JPMorgan Said to Strike $13B Deal with U.S.


This is a great example of what’s wrong with our county. In the first case the Attorney General of the United States says that some intuitions are just “too big to jail”. This is against everything that our justice system stands for and, coming from the person that heads the department that is supposed to insure our laws are fairly and equably enforced, it is very troubling at the very least.

The second point – when a corporation agrees to pay 13 Billion Dollars in fines it is a very strong indication that they did something very wrong. This case goes back to at least 2009. One would think that 4+ years would be a long enough time to bring criminal charges against the people responsible. Is the Justice Department just going to wait for the statutes of limitations to pass so they can forget about this case?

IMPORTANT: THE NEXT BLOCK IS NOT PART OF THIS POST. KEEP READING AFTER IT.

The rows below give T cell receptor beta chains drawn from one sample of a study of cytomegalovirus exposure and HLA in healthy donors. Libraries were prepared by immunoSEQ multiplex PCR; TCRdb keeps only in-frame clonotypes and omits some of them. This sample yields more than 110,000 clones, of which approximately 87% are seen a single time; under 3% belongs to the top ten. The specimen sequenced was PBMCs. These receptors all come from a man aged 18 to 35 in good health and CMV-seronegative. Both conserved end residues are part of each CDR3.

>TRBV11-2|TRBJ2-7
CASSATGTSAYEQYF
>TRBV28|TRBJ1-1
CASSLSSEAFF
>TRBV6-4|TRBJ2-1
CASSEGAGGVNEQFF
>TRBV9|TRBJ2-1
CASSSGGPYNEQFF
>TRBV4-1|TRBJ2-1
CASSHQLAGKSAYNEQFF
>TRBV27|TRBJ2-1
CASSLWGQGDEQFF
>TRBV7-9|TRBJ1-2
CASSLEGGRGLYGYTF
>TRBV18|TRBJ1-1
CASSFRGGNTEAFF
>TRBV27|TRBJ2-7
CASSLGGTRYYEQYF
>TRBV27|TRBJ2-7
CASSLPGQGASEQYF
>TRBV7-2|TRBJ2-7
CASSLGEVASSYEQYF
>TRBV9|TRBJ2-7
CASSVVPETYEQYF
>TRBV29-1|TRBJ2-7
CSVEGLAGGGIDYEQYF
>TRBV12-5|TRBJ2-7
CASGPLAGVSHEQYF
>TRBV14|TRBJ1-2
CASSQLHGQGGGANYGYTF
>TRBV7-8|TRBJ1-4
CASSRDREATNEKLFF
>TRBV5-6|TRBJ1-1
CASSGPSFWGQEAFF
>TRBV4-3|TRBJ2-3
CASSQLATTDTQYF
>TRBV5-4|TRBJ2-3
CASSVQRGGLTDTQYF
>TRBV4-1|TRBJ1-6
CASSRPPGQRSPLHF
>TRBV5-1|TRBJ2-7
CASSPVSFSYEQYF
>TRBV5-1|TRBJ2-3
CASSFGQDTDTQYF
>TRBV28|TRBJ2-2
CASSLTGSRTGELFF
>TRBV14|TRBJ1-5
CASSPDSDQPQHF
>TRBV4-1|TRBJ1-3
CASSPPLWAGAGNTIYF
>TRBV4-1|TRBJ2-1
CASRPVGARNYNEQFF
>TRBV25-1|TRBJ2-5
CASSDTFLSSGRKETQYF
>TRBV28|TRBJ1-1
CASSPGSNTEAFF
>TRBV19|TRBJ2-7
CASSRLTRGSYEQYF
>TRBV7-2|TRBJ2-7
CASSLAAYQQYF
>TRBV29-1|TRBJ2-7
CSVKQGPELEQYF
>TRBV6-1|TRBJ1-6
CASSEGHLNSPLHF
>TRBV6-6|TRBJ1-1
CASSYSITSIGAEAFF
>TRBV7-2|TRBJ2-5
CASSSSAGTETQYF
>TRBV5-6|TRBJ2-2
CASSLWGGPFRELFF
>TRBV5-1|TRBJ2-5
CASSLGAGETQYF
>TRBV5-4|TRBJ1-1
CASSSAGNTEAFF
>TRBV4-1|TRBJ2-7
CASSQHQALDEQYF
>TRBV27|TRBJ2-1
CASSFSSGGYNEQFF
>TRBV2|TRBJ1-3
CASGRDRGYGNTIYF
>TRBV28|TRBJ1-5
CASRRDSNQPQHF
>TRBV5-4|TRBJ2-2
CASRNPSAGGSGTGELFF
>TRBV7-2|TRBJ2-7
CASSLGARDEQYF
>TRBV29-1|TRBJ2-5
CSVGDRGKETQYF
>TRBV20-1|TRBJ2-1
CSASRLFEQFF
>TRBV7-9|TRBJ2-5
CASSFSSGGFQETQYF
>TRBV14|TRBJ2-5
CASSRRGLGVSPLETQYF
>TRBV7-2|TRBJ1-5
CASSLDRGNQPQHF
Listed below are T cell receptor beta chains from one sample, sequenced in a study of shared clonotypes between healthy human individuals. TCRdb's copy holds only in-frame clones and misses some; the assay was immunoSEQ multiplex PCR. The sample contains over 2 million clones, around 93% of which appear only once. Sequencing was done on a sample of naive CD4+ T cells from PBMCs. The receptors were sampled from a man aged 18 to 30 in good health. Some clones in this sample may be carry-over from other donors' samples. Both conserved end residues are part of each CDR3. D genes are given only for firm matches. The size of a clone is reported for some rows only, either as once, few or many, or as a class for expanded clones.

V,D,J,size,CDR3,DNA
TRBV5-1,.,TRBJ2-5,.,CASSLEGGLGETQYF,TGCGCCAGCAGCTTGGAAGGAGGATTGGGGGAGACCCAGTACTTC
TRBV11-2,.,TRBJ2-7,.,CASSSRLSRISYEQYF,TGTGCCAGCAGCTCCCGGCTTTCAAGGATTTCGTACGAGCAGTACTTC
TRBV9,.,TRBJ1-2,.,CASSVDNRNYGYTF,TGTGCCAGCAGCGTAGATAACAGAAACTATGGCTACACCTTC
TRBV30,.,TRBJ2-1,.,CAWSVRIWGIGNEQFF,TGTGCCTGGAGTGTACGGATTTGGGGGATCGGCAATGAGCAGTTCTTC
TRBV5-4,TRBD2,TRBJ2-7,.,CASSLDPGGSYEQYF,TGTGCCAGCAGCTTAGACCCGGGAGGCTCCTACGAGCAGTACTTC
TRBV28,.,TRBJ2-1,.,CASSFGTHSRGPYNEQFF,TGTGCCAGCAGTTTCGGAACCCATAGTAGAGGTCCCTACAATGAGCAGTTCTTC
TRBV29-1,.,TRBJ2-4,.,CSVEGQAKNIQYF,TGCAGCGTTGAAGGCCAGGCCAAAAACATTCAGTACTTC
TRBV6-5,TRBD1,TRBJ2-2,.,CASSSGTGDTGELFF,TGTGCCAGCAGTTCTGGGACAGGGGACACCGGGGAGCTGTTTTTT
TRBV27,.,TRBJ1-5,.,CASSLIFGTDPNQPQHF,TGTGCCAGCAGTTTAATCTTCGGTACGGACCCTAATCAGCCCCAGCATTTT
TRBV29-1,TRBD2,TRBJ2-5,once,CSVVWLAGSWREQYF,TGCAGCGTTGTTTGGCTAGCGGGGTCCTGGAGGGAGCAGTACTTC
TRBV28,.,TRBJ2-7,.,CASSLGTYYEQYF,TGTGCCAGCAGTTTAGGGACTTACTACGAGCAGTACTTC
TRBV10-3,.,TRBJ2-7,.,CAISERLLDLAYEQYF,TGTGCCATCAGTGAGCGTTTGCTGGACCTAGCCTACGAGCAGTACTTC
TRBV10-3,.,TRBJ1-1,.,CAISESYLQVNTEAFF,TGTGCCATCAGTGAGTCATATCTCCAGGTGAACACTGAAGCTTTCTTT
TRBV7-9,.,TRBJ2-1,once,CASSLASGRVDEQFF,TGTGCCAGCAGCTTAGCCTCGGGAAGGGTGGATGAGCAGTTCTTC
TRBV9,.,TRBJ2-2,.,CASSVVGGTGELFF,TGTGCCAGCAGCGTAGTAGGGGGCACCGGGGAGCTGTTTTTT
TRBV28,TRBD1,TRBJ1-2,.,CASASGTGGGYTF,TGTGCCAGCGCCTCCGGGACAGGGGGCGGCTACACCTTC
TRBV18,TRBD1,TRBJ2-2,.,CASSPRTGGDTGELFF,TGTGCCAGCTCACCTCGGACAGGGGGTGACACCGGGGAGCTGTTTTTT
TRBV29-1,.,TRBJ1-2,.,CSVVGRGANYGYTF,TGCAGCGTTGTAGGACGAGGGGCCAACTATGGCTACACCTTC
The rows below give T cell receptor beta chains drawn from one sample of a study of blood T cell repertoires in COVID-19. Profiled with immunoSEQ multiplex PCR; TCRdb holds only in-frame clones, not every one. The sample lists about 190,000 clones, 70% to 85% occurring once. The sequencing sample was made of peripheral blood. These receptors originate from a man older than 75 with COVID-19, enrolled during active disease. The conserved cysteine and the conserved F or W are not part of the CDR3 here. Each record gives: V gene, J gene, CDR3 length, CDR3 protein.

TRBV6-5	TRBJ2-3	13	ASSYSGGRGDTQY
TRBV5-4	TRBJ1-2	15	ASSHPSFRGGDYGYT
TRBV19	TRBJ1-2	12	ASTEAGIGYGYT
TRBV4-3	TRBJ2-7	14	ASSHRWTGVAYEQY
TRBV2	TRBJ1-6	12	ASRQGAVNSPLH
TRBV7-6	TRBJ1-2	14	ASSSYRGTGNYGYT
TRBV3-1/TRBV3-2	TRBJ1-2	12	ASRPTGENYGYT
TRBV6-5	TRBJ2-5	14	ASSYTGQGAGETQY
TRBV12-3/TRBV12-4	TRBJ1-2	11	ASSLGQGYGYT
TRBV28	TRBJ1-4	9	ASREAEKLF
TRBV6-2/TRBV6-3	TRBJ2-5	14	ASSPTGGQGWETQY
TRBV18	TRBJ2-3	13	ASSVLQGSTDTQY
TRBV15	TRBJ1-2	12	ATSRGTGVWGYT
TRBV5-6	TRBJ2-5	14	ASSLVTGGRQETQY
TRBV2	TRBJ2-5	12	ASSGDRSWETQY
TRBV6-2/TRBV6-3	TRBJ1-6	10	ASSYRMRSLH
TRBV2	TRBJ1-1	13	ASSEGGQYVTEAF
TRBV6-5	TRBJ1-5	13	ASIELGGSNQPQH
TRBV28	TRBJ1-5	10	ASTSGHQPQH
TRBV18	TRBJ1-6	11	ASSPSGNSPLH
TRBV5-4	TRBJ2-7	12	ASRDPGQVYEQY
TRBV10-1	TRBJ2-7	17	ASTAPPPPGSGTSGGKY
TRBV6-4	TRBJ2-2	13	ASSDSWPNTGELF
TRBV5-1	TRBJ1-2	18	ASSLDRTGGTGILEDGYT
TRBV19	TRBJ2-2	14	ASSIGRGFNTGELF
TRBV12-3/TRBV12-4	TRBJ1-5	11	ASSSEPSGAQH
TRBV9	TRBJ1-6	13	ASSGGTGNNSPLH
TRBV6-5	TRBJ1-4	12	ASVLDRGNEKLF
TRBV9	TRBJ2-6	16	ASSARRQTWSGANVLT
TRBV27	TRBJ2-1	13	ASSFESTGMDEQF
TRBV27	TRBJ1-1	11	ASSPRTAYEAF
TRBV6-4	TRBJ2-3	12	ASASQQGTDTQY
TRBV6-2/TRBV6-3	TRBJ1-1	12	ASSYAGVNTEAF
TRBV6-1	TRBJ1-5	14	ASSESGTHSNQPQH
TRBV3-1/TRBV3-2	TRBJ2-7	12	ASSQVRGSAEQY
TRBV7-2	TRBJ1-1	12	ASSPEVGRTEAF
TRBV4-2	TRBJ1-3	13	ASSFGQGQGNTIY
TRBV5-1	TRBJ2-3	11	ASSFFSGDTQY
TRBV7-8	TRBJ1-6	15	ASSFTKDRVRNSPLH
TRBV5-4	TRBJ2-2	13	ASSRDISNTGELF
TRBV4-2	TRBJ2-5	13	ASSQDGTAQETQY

Another thing to watch out for is that if anyone at JPMorgan does face criminal prosecution it will probably be 2 loan officers and a mortgage broker that will take the fall. When Mr. Holder said “too big to jail” he meant that some people are a lot more important than other people and therefore they don’t follow the same laws as you do. For a more detailed look at this subject please read the article below.

JPMorgan Chase is reportedly set to pay a record $13 billion to the government to settle questions surrounding its sale of bonds backed by poor loans.

An unidentified source reportedly told Bloomberg that JPMorgan CEO Jamie Dimon discussed the deal on Friday with U.S. Attorney General Eric Holder. According to that source, the discussed deal does not release the bank from potential claims of criminal liability at the insistence of Holder, who earlier this year remarked that some institutions may be “too big to jail.”

The agreement—a step up from the $11 billion deal reported in September—will include $4 billion in relief for consumers and $9 billion in payments and fines, Bloomberg reported. If finalized, it will be the largest payout in history among settlements between financial firms and the government.

To read the complete article please use the link below.

$13B Deal

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